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Trump signs new executive order banning travelers seeking visas from 6 Muslim-majority countries

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Politics

Trump signs new executive order banning travelers seeking visas from 6 Muslim-majority countries

According to a fact sheet the administration sent to Congress, President Trump is preparing to sign a new executive order Monday that White House officials hope can withstand legal scrutiny in imposing a 90-day ban on US entry for new visa seekers from six majority-Muslim nations. The order will go into effect on March 16.

Additionally, the nation’s refugee program will be suspended for 120 days, and it will not accept more than 50,000 refugees in a year, down from the 110,000 cap set by the Obama administration.

The new guidelines name six of the seven countries included in the first executive order, but it excludes Iraq. The fact sheet states that the nation will increase cooperation with the United States on additional security vetting under separate negotiations and its citizens are not subject to the new order, which provides other exceptions not contained in previous versions: for travelers from those countries who are legal permanent residents of the United States, dual nationals who use a passport from another country, those attending diplomatic missions, and those who have been granted asylum or refugee status. It will attempt to outline a more robust national security justification; the fact sheet said 300 people who entered the country as refugees were currently the subject of FBI counterterrorism investigations.

“The United States has the world’s most generous immigration system, yet it has been repeatedly exploited by terrorists and other malicious actors who seek to do us harm,” the fact sheet stated.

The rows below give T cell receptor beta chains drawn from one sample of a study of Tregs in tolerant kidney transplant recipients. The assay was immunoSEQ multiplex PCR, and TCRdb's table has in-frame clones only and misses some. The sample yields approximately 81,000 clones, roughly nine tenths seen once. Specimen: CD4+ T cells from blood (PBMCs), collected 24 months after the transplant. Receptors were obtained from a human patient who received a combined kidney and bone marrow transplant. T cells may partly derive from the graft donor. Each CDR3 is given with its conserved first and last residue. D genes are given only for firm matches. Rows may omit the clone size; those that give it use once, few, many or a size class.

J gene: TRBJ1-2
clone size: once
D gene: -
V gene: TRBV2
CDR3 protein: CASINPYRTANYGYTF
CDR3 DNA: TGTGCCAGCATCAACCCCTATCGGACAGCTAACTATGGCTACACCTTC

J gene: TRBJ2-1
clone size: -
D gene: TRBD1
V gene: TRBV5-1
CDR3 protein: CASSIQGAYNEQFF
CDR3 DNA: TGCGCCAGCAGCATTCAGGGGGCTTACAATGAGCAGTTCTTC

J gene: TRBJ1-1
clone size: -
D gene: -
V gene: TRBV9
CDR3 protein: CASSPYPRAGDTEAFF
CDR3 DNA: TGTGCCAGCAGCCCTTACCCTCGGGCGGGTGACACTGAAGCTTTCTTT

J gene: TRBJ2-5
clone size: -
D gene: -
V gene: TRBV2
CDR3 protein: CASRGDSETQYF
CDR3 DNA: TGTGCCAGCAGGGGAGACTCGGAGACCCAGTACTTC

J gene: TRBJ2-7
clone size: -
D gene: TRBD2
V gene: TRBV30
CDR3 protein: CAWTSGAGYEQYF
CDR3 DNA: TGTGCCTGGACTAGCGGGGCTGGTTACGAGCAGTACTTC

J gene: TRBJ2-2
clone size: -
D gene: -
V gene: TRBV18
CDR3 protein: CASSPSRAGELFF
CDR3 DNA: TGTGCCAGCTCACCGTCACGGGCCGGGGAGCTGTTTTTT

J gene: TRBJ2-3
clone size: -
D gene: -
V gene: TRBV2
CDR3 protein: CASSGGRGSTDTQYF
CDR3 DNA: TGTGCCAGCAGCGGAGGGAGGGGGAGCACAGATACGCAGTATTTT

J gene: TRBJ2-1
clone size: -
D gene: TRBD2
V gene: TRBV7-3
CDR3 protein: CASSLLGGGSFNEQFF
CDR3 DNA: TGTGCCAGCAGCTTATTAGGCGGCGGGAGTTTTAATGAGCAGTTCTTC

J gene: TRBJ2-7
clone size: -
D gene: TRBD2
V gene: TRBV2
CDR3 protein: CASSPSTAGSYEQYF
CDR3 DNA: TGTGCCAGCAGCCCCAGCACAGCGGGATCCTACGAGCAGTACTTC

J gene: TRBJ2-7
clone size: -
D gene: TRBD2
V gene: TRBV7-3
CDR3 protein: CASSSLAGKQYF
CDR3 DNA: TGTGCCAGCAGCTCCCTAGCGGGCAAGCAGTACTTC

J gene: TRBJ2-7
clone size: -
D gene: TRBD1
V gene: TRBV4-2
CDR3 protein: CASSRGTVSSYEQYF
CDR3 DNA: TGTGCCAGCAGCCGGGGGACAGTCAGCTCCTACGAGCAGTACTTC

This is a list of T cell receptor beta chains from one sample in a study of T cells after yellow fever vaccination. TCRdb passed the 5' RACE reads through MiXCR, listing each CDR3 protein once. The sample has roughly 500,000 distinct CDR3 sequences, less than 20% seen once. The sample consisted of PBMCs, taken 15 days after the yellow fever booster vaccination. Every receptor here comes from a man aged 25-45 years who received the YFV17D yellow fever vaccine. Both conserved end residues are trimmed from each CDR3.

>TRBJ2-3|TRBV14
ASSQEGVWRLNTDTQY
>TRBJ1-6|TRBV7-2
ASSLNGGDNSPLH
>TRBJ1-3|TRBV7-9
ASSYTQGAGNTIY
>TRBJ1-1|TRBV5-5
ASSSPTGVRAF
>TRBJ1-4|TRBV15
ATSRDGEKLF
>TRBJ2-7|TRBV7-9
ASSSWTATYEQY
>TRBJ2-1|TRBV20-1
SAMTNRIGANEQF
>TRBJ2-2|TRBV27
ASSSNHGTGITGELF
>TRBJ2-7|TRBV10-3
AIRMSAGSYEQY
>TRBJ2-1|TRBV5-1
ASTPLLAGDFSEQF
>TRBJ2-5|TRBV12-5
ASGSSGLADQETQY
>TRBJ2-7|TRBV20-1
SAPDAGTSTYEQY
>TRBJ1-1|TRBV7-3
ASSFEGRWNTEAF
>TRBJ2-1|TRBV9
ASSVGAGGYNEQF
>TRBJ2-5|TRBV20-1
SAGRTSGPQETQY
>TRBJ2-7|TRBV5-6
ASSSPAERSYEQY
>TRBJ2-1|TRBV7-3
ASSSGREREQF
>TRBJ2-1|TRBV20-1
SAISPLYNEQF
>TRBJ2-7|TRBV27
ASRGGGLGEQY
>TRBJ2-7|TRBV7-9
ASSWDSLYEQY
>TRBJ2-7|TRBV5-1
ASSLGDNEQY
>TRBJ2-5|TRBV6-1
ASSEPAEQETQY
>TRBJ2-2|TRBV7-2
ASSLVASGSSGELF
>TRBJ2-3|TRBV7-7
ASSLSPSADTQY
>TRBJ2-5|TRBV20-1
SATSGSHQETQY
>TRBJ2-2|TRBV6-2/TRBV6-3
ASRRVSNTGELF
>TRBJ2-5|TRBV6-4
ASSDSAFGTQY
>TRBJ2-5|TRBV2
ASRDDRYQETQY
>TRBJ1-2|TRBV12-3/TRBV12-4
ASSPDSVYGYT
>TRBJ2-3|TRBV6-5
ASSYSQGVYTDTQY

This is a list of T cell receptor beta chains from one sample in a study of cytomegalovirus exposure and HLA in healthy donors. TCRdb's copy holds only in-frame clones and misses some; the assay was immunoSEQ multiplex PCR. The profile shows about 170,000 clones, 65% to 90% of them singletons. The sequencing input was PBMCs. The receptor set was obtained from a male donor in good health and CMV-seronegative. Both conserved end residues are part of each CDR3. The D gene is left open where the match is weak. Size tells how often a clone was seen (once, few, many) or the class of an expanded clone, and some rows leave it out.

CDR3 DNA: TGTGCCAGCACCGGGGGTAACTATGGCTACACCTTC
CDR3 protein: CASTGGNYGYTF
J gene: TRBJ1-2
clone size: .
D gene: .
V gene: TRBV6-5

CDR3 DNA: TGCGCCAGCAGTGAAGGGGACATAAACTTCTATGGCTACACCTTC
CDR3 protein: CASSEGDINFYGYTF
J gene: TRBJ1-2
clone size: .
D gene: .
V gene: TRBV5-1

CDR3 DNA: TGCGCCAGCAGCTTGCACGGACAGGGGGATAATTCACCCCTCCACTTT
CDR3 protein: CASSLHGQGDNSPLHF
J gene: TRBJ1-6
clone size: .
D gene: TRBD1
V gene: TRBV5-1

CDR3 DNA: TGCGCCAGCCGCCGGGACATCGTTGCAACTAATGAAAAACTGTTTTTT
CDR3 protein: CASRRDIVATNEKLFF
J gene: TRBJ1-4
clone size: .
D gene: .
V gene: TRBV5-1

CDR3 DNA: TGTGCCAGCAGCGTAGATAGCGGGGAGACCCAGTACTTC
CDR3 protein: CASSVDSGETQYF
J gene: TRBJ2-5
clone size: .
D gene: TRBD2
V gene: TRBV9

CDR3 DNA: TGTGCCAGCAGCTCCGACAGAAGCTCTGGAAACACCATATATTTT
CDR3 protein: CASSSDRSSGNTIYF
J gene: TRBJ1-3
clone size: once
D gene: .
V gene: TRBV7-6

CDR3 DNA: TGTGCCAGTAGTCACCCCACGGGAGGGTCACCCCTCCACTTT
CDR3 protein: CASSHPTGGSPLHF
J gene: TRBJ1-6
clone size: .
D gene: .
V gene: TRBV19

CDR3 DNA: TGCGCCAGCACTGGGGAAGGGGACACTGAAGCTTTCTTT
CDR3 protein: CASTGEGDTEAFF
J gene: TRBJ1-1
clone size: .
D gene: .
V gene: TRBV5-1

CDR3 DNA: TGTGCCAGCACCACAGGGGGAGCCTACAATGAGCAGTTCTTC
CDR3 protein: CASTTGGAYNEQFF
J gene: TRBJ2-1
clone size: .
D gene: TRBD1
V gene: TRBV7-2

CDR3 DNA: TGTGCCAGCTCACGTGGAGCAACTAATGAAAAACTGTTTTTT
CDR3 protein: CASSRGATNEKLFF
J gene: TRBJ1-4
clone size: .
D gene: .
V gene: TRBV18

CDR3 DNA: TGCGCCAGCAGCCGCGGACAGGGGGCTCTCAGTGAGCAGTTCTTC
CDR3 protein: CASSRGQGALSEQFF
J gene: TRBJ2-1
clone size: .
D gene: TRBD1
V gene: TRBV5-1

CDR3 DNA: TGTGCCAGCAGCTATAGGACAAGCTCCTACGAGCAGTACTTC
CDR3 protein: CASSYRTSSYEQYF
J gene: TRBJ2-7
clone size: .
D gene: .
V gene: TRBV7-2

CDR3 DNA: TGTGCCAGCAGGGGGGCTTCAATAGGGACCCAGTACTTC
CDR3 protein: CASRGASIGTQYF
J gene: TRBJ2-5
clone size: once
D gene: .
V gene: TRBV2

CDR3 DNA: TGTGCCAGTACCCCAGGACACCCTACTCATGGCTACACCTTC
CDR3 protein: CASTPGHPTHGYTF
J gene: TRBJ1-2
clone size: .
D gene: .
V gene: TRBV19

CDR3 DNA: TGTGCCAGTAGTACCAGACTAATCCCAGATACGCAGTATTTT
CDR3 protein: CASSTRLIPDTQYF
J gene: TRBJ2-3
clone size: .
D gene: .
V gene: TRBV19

The order represents an attempt by the Trump administration to tighten security requirements for travelers from nations that officials said represent a terrorism threat. In January, there were mass protests across the country as travelers en route to the United States were detained at airports after the surprise order was announced.

A federal district judge in Washington state first suspended the travel ban on February 3, and a three-judge panel of the US Court of Appeals for the 9th Circuit later upheld that freeze.

Now that the order has been revised, it is expected to be more defensible in court — limiting the number of people with standing to sue — though they might not allay all the concerns raised by judges across the country. For example, the three-judge panel with the 9th Circuit Court of Appeals, said that exempting green card and current visa holders from the ban would not address their concern about US citizens with an interest in non-citizens travel.

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